MIAMI, Fla. � I�m sure there were many articles in newspapers and other online media related to Hurricane Irma�s onslaught, but I happened to notice one from WLRN, Miami�s NPR station.� The article, entitled �After Hurricane Irma Blew Away Power, Century-Old Technology Became Lifeline For Locals In The Keys� seems to want to make the reader gain interest because of the �century-old� aspect, which is odd � since it�s the same FM technology used by WLRN itself. If someone had written �Island residents saved by rescuers using 5000 year old technology� and it turns out they were referring to boats, would that not have seemed a little odd? In any case, I digress. Let�s look at the positive aspects of this article.
"We sleep, literally sleep with the radio between us on. Just to hear civilization," said Harry Appel, a resident of Big Pine Key. "If it wasn't for him, I think we would have completely lost it, all of us...he's been the calm of the storm here.��
Appel is referring to Bill Becker, the news director, since 1980, for WWUS radio. About 20 years ago WWUS won an Edward R. Murrow award for continuously broadcasting during Hurricane Georges, and Category-2 hurricane that raked the lower keys.
"There are no cell phones. No electricity. No internet. No television. No water. No anything," said Becker, quoted in the same article. "It's amazing that a 100-year-old technology like broadcast radio is now becoming a main source of information for people who so rely on their digital equipment and their devices." (Not to pick nits here, but FM dates from about 1930, so he�s not quite right on that account.)
"We had a lot of notice with Irma," said Bob Holladay, of Florida Keys Media, the owner of WWUS. "We had plenty of time. We had planned to come down Thursday, which we did, flew in on Thursday knowing it would hit sometime Saturday morning early give or take a little bit. Brought in some rations, brought in an engineer to help out. Then we sat and waited it out."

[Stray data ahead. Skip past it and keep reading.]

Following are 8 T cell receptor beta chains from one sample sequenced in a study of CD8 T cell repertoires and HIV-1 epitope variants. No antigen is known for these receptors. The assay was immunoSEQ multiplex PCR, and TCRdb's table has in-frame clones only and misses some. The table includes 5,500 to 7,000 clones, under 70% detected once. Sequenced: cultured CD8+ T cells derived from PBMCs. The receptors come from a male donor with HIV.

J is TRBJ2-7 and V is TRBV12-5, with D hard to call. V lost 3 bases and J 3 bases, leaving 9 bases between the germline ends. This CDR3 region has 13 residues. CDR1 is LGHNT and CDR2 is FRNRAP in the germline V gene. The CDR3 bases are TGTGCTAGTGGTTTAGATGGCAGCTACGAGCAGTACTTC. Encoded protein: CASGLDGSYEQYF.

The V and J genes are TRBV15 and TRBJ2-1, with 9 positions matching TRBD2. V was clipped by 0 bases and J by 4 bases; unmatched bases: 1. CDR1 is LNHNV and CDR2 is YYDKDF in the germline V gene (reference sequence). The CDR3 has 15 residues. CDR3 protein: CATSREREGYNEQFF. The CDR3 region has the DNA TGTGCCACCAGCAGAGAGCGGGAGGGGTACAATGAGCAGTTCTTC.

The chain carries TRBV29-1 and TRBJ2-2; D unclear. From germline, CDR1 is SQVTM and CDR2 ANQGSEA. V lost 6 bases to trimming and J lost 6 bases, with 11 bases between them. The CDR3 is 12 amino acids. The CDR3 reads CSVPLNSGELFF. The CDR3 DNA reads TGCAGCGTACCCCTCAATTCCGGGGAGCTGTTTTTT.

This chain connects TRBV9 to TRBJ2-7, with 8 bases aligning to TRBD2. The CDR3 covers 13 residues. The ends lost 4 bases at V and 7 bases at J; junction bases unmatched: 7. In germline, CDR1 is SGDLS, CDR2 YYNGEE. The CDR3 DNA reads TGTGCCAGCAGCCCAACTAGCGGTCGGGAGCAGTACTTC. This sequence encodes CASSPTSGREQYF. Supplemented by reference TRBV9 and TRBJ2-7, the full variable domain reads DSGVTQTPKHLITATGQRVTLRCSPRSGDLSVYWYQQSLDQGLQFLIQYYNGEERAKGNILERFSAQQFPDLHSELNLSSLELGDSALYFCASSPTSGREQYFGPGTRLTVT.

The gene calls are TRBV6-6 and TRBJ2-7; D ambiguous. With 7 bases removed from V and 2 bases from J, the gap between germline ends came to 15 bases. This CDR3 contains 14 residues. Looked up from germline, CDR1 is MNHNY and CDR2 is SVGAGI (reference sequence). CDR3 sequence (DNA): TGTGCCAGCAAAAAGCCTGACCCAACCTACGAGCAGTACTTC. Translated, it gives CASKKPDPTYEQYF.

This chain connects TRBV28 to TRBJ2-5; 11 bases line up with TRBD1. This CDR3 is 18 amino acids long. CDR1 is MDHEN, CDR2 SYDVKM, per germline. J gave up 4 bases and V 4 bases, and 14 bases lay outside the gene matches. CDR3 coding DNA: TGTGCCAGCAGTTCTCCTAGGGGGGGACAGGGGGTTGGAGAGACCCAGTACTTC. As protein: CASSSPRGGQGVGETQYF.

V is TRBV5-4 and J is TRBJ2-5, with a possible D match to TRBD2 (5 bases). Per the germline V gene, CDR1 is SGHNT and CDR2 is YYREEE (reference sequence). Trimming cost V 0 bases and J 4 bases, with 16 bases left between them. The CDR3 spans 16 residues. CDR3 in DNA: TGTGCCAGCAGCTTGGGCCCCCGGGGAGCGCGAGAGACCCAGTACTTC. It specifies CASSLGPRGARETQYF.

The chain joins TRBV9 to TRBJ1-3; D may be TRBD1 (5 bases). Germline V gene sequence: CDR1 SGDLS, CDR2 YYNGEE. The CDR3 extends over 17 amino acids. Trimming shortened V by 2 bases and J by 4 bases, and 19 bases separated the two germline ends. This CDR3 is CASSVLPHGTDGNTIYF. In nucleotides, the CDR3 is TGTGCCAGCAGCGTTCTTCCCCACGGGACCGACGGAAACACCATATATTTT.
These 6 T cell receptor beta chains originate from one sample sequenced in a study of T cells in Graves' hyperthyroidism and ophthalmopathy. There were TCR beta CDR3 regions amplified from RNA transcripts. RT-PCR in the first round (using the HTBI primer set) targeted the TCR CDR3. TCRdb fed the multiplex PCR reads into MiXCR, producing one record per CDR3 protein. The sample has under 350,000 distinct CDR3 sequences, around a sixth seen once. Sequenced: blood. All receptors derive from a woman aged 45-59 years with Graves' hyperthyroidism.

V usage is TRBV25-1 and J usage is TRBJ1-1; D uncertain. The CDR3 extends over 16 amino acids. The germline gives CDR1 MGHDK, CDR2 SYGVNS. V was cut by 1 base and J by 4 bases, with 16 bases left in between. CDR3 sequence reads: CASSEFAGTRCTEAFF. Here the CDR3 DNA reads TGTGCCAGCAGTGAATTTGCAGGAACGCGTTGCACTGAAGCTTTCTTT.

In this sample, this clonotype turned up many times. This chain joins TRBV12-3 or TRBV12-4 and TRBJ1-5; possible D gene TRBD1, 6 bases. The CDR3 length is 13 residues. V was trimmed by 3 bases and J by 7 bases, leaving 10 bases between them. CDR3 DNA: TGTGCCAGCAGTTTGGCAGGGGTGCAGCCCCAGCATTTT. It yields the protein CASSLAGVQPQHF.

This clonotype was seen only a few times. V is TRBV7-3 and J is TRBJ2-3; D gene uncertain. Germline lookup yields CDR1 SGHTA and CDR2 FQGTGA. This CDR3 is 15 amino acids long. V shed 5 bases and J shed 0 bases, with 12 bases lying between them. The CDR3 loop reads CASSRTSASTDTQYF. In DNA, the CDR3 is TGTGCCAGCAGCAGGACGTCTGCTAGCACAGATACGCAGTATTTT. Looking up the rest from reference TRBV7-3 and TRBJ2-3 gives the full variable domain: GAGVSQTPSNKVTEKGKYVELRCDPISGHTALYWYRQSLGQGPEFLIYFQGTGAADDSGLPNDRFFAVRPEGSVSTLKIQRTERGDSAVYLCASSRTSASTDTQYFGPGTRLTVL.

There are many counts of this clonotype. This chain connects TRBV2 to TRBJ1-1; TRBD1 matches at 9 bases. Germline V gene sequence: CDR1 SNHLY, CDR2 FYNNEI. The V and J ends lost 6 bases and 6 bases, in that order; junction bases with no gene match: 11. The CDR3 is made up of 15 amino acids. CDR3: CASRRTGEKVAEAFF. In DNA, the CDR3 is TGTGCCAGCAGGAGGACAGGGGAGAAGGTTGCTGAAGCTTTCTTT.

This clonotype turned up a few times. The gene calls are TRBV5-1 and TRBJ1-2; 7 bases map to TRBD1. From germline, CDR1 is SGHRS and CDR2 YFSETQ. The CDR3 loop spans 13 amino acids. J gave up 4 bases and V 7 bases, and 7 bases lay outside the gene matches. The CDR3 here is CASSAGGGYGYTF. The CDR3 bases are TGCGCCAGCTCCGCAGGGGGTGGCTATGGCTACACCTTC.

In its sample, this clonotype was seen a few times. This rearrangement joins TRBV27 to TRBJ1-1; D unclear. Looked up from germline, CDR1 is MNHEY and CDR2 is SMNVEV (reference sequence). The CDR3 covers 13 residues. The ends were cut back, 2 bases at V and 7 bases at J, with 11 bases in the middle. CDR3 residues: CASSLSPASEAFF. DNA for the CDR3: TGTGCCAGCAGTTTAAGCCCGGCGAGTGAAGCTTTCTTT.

With generators at both the studio and the tower, WWUS station provided essential information about where to find food and water; when the water service would be turned on and off in what areas; how various places fared during the storm; and, and sightings of lost pets.
WWUS never went off the air--but there was one moment, late Saturday or early Sunday, when it came close. "I was just standing outside when I hear this huge pop, like an explosion," said Rick Lopez, general manager for Florida Keys Media, again quoted in the same article. The noise he heard was the balcony's railing breaking loose, and tied to the railing was the station's STL antenna. "All of this was going forward and about to fall over so I ran down here and grabbed it and was holding on for dear life at the time, because this was our only link to our tower..." Lopez said. "Because if we lose this, we're done and we're not broadcasting, even today."
Holladay and the engineer came up to help and tied off the railing. It held for the rest of the storm.� WWUS broadcasts with 100 KW with an antenna 450 above ground level.��